Show simple item record

dc.contributor.authorBrückner, Sarah
dc.contributor.authorLiu, Selina
dc.contributor.authorMiró, Laia
dc.contributor.authorRadspieler, Michael
dc.contributor.authorCabeza, Luisa F.
dc.contributor.authorLävemann, Eberhard
dc.date.accessioned2016-06-14T09:16:36Z
dc.date.issued2015
dc.identifier.issn0306-2619
dc.identifier.urihttp://hdl.handle.net/10459.1/57196
dc.description.abstractIn this paper, the potential of industrial waste heat for heating and cooling applications is investigated. Therefore, heat transformation technologies are presented and their technical and economic potential are discussed. First, different industrial processes and their operating temperatures are presented as possible waste heat sources as well as low temperature processes, which can be supplied with waste heat. Then, a general economic analysis is performed for three different cases of waste heat use: an absorption chiller producing cold and heat production with a compression and an absorption heat pump. The maximum acceptable investment cost for each technology is estimated and compared with the current investment cost depending on the operating hours of the system. For this, three different consumer types, Enthusiast, Real Estate and Industry, are defined to represent different expectations in interest rate, payback period and the resulting annuity factor. Instead of judging if a technology is profitable or not, it is calculated how much the system is allowed to cost in order to be competitive for certain operating hours. Combined with present day cost of the technology, this serves as a rough judgment of the market deployment process. Finally, a sensitivity analysis of the initial assumptions for the economic analysis is performed, revealing a strong influence of the annuity factor. For the present day technology cost, absorption chillers were found to be profitable for two of the three consumer types when operated for at least 2500 h per year. Electric heat pumps are profitable for all consumer types when exceeding 4000 operating hours per year while absorption heat pumps start at 3000 h of operation per year to be profitable for all consumer types.ca_ES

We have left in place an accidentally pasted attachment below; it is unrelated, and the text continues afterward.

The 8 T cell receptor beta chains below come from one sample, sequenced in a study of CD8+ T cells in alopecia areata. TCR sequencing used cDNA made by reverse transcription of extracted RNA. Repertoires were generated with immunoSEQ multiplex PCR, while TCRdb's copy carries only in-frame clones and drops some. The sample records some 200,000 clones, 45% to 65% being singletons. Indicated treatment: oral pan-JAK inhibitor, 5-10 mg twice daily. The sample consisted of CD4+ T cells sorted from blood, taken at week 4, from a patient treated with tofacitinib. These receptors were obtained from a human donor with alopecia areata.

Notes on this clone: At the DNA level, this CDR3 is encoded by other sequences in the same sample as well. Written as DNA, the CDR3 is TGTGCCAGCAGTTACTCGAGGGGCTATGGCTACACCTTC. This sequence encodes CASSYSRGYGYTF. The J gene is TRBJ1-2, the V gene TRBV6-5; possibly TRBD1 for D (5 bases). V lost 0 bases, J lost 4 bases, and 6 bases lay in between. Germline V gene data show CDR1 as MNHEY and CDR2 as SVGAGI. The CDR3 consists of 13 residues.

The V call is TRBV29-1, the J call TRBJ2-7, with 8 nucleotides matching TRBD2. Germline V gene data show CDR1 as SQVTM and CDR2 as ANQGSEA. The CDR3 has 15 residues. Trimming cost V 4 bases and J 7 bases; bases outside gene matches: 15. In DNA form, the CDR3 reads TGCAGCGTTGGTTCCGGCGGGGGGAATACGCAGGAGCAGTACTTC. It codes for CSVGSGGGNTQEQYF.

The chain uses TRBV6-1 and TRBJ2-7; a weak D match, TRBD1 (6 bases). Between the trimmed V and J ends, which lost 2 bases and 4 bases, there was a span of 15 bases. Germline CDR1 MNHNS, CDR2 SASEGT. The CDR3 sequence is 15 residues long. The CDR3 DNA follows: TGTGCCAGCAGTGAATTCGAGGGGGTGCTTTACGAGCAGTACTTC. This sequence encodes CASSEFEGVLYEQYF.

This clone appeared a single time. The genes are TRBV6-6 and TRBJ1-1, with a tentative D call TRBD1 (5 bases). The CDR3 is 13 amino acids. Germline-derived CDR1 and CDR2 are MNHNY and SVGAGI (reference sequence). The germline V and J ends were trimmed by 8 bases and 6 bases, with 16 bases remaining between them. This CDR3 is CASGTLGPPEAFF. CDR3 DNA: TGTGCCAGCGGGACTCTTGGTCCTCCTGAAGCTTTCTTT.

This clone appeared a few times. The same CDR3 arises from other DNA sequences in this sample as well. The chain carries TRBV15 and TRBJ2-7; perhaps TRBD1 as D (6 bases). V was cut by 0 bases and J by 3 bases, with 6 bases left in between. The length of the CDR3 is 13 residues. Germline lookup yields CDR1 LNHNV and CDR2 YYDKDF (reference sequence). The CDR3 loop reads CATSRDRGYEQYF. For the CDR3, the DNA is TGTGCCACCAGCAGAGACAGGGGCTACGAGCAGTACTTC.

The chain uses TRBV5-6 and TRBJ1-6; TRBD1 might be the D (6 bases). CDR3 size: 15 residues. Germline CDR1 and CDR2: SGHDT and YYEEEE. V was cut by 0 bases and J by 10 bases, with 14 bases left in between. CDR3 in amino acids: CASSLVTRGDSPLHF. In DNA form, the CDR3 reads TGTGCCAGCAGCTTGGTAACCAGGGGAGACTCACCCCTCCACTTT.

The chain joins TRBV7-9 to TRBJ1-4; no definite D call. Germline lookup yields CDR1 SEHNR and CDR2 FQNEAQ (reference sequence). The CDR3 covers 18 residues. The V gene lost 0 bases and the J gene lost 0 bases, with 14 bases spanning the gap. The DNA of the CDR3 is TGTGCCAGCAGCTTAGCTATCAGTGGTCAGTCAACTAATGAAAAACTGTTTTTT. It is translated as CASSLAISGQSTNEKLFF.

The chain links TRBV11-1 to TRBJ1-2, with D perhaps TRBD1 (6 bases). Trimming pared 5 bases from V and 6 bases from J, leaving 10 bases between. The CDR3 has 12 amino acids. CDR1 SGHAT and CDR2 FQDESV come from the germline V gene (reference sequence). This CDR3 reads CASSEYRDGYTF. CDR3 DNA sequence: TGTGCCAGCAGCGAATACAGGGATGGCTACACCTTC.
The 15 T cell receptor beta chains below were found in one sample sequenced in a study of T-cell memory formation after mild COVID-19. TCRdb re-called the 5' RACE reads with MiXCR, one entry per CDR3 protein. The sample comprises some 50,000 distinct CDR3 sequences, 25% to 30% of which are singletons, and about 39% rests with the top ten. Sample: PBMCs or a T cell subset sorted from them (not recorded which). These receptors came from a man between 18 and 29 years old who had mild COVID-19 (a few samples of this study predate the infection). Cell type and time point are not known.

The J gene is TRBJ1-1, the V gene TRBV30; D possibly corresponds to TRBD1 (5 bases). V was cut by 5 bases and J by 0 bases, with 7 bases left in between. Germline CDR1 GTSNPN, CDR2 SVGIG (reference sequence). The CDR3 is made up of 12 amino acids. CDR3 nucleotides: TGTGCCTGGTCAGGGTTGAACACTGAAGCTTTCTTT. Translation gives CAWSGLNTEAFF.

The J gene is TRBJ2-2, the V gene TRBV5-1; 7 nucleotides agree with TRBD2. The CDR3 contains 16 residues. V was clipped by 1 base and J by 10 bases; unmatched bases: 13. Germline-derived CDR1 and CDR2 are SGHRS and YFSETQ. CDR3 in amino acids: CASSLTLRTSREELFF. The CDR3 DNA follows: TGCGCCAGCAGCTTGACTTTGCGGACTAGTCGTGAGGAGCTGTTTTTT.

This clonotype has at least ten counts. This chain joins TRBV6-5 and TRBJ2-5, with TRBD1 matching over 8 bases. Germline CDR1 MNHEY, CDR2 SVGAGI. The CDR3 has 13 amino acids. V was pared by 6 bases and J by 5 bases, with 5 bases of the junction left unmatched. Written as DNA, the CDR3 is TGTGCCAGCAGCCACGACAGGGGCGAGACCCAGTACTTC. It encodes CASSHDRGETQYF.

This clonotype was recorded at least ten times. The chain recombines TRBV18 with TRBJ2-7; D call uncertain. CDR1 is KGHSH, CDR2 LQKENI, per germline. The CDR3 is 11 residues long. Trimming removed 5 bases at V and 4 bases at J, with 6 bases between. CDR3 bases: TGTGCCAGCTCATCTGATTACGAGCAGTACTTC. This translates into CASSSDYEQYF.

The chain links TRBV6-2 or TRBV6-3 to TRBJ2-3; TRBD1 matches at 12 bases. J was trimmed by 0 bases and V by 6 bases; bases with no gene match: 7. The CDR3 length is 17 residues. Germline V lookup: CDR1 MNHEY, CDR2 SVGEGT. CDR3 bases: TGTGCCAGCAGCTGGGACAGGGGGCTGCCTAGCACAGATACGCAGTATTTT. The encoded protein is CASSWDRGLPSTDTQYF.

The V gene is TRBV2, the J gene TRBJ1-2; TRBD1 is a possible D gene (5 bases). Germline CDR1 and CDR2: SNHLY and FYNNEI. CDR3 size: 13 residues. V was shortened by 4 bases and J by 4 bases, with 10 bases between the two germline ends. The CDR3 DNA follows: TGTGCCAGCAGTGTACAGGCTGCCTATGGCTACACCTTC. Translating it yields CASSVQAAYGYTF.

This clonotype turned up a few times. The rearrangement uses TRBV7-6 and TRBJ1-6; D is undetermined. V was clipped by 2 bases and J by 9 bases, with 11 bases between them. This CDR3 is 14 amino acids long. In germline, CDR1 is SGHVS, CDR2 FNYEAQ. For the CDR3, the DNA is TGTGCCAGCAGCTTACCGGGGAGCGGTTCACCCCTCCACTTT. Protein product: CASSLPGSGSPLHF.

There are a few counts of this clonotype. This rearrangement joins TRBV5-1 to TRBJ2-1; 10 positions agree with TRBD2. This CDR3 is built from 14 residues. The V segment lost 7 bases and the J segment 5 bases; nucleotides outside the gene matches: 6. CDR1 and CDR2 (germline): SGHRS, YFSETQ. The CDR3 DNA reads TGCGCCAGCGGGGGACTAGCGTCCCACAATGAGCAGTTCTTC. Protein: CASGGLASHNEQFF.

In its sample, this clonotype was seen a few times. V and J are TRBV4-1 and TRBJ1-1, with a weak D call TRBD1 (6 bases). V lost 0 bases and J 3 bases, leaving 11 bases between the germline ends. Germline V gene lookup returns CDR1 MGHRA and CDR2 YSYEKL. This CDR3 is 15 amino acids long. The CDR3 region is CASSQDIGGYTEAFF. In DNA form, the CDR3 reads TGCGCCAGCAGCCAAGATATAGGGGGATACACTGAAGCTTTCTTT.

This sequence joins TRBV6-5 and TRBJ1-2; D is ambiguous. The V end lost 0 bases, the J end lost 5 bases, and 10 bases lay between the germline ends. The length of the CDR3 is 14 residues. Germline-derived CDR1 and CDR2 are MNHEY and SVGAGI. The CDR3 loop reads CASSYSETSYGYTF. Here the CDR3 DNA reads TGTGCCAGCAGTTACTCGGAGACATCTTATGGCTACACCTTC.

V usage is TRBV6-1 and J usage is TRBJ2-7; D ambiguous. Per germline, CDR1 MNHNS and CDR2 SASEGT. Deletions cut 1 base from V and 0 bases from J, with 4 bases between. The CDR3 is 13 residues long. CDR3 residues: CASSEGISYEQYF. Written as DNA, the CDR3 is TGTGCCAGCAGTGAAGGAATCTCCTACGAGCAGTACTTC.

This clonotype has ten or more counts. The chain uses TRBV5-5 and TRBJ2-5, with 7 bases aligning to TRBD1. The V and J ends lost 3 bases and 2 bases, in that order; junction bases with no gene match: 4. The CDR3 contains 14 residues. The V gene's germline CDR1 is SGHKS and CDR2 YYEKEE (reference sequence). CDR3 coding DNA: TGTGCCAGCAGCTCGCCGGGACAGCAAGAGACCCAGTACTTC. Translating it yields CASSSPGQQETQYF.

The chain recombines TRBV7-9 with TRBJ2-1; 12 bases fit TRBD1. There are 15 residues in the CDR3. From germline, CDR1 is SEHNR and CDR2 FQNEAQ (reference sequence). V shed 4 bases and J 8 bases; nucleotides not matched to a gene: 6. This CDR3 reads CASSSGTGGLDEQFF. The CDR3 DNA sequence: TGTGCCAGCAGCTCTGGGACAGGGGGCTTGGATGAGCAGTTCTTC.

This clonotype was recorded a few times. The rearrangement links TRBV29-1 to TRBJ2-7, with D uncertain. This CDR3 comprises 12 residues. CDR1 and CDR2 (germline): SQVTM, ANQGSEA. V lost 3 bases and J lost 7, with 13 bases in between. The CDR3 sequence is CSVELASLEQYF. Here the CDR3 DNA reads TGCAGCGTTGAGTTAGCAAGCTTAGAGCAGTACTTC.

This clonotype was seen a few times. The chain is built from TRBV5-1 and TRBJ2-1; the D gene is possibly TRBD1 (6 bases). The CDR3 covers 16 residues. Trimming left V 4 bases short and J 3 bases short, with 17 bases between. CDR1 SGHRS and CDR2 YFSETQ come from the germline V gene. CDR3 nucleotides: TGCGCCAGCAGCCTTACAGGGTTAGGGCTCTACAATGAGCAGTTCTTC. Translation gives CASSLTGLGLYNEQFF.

dc.description.sponsorshipThis work was partially funded by BMWi the German Federal Ministry of Economics and Technology (project FKZ 0327383B Mobile Sorption Heat Storage) and the Spanish government (project ENE2011-22722). The authors would also like to thank the Catalan Government for the quality accreditation given to their research group GREA (2014 SGR 123). Sarah Brückner would like to thank Stiftung der Deutschen Wirtschaft for her research fellow-ship. Selina Liu would like to thank DAAD for her internship fellowship within the RISE Program. Laia Miró would like to thank the Spanish Government for her research fellowship (BES-2012-051861).ca_ES
dc.language.isoengca_ES
dc.publisherElsevierca_ES
dc.relationMICINN/PN2008-2011/ENE2011-22722ca_ES
dc.relation.isformatofReproducció del document publicat a https://doi.org/10.1016/j.apenergy.2015.01.147ca_ES
dc.relation.ispartofApplied Energy, 2015, vol. 151, p. 157-167ca_ES
dc.rights(c) Elsevier, 2015ca_ES
dc.subjectIndustrial waste heatca_ES
dc.subjectEconomic analysisca_ES
dc.subjectHeat transformation technologiesca_ES
dc.titleIndustrial waste heat recovery technologies: An economic analysis of heat transformation technologiesca_ES
dc.typearticleca_ES
dc.identifier.idgrec022707
dc.type.versionpublishedVersionca_ES
dc.rights.accessRightsinfo:eu-repo/semantics/restrictedAccessca_ES
dc.identifier.doihttps://doi.org/10.1016/j.apenergy.2015.01.147
dc.date.embargoEndDate10000-01-01


Files in this item

Thumbnail

This item appears in the following Collection(s)

Show simple item record